What is a USB?
The Universal Serial Bus “USB” 3.0 is the most recent specification of USB standard laid down by Intel. It was released in August 2008, by a group of developers led by Intel. The technology supports the transfer of data at very high speeds – from 625 Megabytes per second up to 5 gigabits per second, which is actually ten times as fast as compared to USB 2.0. When USB technology was first introduced, it was considered to be one of the best things to have ever happened in the field of personal computing, and PC users welcomed it wholeheartedly. Over the years, the USB technology has kept on evolving, and has become more and more effective as well as popular. Many variants of interfacing plugs have been designed and developed by manufacturers to support the technology, and to link various peripheral devices with the PC system. Originally developed to be used by modems and routers, USB now supports a hoard of external devices, which can be attached with the PC primarily for data transfer purposes. However, majority of the devices communicate with PCs through USBs including keyboards, mice, printers, etc. Fundamentally, USBs help to interface or “join” external or peripheral devices with PCs.
Devices using USB technology
Devices which help us to interact with the PC are termed as human interface devices. USB can help these devices to connect with the PC through special sockets specially designed to support their interface. Human interface devices like mice and keyboards need very low bandwidths for communicating purposes, and are very efficiently supported by even USB 1.0. However, external peripheral devices such as printers, fax machines, scanners, hard drives, and backup devices need higher versions of the USB technology. Devices such as cell phones, digital cameras, game counsels, and personal digital assistants (PDAs) also communicate through USBs.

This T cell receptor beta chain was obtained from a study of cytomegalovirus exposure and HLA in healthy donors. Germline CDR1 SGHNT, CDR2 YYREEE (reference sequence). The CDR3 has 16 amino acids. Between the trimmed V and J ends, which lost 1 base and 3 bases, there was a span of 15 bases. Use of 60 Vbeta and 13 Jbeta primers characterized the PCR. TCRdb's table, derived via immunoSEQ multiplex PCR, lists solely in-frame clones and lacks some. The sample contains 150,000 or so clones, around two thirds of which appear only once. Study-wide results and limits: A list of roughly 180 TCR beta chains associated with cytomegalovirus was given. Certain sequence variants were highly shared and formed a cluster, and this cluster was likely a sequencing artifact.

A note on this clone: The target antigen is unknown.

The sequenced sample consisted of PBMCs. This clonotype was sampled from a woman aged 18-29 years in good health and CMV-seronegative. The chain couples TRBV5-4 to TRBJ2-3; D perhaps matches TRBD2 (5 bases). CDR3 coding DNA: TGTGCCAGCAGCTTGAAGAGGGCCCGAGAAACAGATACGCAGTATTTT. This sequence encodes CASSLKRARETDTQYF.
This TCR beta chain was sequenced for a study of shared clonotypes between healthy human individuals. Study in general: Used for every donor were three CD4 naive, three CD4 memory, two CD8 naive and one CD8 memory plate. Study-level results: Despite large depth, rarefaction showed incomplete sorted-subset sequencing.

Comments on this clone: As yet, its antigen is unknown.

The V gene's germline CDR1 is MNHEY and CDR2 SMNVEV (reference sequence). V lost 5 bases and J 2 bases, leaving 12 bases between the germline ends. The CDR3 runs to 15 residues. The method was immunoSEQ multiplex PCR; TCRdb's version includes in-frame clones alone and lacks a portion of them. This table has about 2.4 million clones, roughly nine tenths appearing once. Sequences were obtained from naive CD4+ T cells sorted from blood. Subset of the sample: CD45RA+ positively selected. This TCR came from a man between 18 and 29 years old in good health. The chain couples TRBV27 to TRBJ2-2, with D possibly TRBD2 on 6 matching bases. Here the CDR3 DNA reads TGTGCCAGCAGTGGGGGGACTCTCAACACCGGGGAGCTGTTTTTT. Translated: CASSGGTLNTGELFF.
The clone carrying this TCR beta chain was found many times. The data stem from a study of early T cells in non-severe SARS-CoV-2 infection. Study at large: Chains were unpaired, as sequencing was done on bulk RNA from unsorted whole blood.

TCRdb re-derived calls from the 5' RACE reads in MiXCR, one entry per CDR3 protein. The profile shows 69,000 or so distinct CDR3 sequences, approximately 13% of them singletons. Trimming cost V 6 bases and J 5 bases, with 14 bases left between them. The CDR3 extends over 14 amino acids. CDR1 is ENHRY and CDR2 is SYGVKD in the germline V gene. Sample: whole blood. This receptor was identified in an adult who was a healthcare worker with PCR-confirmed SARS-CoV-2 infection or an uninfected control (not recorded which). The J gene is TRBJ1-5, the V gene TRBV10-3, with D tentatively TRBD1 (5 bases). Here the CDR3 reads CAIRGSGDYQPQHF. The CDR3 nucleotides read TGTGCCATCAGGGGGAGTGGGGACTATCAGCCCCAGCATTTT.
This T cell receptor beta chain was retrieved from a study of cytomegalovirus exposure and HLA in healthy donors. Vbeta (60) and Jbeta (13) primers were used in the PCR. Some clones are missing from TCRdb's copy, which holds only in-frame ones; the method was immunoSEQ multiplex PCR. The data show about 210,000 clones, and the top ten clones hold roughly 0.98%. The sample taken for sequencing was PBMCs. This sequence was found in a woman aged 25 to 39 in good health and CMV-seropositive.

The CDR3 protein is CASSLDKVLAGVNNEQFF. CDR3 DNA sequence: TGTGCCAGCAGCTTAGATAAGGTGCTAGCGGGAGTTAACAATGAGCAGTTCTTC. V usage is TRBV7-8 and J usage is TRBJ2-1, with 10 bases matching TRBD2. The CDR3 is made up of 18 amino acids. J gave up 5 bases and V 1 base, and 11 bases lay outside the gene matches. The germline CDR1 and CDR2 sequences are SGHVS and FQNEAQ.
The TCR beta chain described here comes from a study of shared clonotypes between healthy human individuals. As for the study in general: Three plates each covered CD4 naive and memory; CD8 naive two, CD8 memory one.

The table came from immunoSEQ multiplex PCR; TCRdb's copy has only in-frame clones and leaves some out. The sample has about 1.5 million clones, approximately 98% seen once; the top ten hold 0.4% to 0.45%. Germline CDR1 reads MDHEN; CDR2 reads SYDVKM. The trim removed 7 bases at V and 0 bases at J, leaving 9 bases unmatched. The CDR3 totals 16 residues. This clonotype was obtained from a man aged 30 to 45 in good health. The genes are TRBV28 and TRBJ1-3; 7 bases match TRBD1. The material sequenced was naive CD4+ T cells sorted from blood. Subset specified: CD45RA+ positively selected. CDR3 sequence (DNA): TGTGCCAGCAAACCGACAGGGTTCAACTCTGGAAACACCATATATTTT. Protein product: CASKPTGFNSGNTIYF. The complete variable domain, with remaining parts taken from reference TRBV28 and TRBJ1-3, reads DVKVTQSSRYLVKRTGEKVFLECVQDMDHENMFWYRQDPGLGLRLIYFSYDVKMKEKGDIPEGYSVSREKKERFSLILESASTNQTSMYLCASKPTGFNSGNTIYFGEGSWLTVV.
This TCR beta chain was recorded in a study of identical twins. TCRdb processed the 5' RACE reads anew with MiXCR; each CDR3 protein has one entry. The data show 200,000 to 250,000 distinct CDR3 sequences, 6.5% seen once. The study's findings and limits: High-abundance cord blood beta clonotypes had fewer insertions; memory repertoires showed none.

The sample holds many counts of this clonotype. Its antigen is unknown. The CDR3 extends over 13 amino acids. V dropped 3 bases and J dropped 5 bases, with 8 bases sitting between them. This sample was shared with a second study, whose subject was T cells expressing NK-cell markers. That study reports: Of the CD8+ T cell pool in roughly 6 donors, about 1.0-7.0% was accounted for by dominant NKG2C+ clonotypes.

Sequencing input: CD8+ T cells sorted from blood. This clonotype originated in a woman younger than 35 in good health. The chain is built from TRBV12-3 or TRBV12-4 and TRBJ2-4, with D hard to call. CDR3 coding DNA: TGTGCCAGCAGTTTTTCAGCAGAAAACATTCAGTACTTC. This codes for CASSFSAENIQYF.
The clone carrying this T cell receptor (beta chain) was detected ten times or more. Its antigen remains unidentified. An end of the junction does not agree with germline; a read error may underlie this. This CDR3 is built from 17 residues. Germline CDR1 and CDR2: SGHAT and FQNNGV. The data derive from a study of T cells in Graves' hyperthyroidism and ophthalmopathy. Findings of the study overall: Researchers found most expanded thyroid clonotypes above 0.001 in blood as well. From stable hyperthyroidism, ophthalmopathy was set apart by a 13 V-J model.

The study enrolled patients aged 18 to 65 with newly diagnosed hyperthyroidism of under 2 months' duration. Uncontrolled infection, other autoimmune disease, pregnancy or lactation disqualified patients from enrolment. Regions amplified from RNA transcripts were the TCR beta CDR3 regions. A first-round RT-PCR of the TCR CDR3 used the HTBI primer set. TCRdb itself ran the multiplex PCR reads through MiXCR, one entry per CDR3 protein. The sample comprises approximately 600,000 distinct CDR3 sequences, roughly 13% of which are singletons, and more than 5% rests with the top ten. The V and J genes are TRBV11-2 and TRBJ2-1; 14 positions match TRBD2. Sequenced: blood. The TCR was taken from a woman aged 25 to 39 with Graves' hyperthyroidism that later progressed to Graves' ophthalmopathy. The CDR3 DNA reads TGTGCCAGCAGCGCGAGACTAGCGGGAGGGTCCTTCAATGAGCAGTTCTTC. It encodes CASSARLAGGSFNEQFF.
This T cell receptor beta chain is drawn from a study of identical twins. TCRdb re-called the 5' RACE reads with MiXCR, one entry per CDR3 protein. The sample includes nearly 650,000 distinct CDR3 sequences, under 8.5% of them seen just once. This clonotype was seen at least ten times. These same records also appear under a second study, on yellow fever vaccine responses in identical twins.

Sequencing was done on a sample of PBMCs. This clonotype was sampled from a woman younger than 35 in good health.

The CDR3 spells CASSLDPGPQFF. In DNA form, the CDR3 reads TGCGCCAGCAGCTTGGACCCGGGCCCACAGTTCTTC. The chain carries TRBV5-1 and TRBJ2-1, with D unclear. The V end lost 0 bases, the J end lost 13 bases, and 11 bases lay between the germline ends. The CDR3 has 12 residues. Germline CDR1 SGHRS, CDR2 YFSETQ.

USB versions and speed transfer rates
The USB technology has evolved over the years, and with each new version, it has consistently increased the data transfer rate:
• USB 1.0 supporting low speed up to 1.5 Mbps
• USB 1.1 supporting full speed up to 12 Mbps
• USB 2.0 supporting high speed up to 480 Mbps
• UBS 3.0 supporting super speed up to 5 Gbps
USB 3.0 compatibility with version 2.0
USB 3.0 attains its exceptionally high transfer rates by incorporating four additional wires within its data cable – a total of six wires. It supports full-duplex communication protocol (capacity to send as well as receive data simultaneously over the same medium), and utilizes negligible electrical power. It supports backward compatibility with USB 2.0 version devices. However, to achieve the full benefit of USB 3.0 it is required to use devices compatible with the latest USB version, and its special cable.